It’s been longer than I meant it to. That happens in writing. In the interim I intended to write a Valentine’s Day entry from which you can thank God for sparing you, and an entry on my trip to Staunton to see Shakespeare, which would’ve mostly been gushing, so if you imagine “!!!” and “!!!!!!!” you’ll about have the jist. But I’m not writing about either of those things tonight. That, too, happens in writing.
I find it hard to explain myself, and what I do, and why, without talking about my family. I’ve noticed since being at college that people either are a product of their home, or strangely, simply, they are not. I am my parents’ daughter. I cry more than they do, I need more hugs, and I am lazier, but I am theirs.
There is no poet I love whom they did not love first. They are responsible for the dear and the unread portions of my bookshelf and for my ability to find a book fast on the library shelves. For my first few semesters here I sent them every paper I wrote. I do not remember who taught me my letters, but my mom and my dad taught me my words.
On school mornings my small-town-Midwest-raised mother told us, without pretense, to “make haste!” and now in her many emails she tells me to “persist” and to “strive.” My mama is a verb person. My daddy like adjectives, I think. The first time he called me “svelte,” he made me look it up in the dictionary. We read Shakespeare and Thackery and Dickens and Rosetti. We sang and we talked and we were silent.
Every birthday, a parent (usually my dad, who’s into that sort of thing) writes a poem in cramped black ink. One of my favorites, from my sixth birthday, is a chronicle of all the things they’d like to give me, most of them extravagant, all of them silly. I easily remember the last lines, I’ve read them so often.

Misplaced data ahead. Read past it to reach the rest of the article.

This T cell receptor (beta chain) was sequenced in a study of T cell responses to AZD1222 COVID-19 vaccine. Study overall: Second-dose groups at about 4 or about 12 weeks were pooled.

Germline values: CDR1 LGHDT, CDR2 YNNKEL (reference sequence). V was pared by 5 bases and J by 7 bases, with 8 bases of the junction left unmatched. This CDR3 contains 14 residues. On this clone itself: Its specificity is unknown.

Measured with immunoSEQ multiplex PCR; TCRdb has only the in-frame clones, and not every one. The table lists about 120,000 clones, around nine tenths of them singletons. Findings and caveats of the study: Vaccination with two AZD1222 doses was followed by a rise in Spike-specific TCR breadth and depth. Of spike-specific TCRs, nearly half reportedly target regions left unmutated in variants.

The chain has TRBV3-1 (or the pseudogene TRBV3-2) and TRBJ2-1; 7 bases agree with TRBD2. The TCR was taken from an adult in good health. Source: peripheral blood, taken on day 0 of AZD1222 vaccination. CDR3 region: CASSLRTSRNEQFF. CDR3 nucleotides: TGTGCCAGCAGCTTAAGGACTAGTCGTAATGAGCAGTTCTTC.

“But I am a dad and I mainly have words
And they say that we love you and though it’s absurd
That little black marks could do something so hard,
They’ll always, yes, always, smile up from this card.”
And so, even three states away, they do.
And so, years and miles later, I write. I have been given words, and I try to use them.
I had a little crisis yesterday. It occurred me for the first time (I like being sure, so I’ve never given myself much a chance to change my mind) that I might not want to teach. I might want to write. Really write.
I will not sit here and tell you that I love learning. I hope I do, but I’m simply not sure. I will tell you that I love words, that I love stories, that I love a bound book for what it is, a blank piece of paper for what it can be, a pen for the smudge it makes on the side of my hand. I love going into the shower starry-eyed, and coming out a half hour later with a subplot. (I did that last night.)
So what I am doing, at the moment, is being a student (after some tears yesterday, I confirmed that with my mother.) What I will be doing in year and a half is unsure. (Oh, oh, oh, how I like being sure, though…) I may be teaching, but I will be writing.
I am not always sure that I know how to become a better teacher. But I know how to become a better writer. When I graduated from high school my parents gave me a volume of C.S. Lewis and my Dad wrote on the inside “Always say what you mean.” That is the best advice for writing that I know.
So here is what I mean: I do not know if I can teach. I do not know if I can live off my writing. I do not know if I can live up to my parents as my imaginings tell me I should. I do not know, in fact, if I can live up to any of my imaginings. But I am learning what grace means. I am learning all the adjectives that make it visible and present, and I am learning my place among them. And God willing, I will spend the rest of my life writing them out in cramped black ink, as my parents have taught me.